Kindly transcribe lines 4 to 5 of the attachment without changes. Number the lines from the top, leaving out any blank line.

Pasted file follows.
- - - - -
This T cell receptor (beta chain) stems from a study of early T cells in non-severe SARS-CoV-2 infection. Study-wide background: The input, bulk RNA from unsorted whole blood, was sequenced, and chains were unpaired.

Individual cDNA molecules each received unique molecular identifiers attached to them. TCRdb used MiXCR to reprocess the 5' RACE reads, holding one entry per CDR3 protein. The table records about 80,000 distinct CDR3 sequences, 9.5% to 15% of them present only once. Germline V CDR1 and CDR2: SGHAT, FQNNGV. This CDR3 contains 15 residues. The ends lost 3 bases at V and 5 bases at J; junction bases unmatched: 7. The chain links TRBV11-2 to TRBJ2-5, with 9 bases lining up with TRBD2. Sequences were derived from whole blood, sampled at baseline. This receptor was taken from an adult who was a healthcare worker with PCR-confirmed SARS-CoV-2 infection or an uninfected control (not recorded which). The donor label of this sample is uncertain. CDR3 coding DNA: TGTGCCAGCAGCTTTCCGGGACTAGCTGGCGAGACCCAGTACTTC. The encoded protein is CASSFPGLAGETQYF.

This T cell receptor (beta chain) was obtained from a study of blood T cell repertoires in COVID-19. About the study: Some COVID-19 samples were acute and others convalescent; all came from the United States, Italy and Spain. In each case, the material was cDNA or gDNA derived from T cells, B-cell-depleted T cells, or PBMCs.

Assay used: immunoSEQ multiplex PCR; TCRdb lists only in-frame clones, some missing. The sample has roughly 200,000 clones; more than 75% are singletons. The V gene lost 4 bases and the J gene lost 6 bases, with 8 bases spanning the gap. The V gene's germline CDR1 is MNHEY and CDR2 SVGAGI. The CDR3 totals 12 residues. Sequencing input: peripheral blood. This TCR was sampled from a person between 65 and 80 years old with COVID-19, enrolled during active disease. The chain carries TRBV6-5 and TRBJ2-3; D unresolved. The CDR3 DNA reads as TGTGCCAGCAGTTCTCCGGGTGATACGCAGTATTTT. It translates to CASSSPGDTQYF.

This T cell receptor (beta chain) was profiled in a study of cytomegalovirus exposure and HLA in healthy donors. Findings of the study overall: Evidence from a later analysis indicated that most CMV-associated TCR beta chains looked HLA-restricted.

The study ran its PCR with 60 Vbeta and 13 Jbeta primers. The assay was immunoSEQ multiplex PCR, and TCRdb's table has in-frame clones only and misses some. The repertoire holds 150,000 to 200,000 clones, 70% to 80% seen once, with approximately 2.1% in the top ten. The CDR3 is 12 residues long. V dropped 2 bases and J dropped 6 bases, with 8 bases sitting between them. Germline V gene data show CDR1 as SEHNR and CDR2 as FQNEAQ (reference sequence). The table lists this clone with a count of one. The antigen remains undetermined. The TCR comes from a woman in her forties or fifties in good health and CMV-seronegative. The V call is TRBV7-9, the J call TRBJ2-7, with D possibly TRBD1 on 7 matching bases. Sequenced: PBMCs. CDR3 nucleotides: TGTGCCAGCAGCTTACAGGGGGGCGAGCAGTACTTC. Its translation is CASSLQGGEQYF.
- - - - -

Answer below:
Assay used: immunoSEQ multiplex PCR; TCRdb lists only in-frame clones, some missing. The sample has roughly 200,000 clones; more than 75% are singletons. The V gene lost 4 bases and the J gene lost 6 bases, with 8 bases spanning the gap. The V gene's germline CDR1 is MNHEY and CDR2 SVGAGI. The CDR3 totals 12 residues. Sequencing input: peripheral blood. This TCR was sampled from a person between 65 and 80 years old with COVID-19, enrolled during active disease. The chain carries TRBV6-5 and TRBJ2-3; D unresolved. The CDR3 DNA reads as TGTGCCAGCAGTTCTCCGGGTGATACGCAGTATTTT. It translates to CASSSPGDTQYF.

This T cell receptor (beta chain) was profiled in a study of cytomegalovirus exposure and HLA in healthy donors. Findings of the study overall: Evidence from a later analysis indicated that most CMV-associated TCR beta chains looked HLA-restricted.